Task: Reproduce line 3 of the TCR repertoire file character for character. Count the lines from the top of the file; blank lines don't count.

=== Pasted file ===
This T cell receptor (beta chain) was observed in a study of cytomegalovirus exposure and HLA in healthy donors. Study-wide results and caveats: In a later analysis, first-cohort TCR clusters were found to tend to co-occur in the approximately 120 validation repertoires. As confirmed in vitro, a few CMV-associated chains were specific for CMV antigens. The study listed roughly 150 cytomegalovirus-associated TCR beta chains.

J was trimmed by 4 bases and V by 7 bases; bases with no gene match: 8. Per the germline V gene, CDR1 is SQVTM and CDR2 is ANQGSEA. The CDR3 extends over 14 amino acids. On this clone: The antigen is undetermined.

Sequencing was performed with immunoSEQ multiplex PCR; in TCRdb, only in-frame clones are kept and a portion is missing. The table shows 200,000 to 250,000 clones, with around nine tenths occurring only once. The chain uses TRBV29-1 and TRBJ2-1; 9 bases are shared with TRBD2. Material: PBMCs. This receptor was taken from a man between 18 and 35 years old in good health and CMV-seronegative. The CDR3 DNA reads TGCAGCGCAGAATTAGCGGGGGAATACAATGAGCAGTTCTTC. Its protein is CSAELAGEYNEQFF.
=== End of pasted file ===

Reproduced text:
Sequencing was performed with immunoSEQ multiplex PCR; in TCRdb, only in-frame clones are kept and a portion is missing. The table shows 200,000 to 250,000 clones, with around nine tenths occurring only once. The chain uses TRBV29-1 and TRBJ2-1; 9 bases are shared with TRBD2. Material: PBMCs. This receptor was taken from a man between 18 and 35 years old in good health and CMV-seronegative. The CDR3 DNA reads TGCAGCGCAGAATTAGCGGGGGAATACAATGAGCAGTTCTTC. Its protein is CSAELAGEYNEQFF.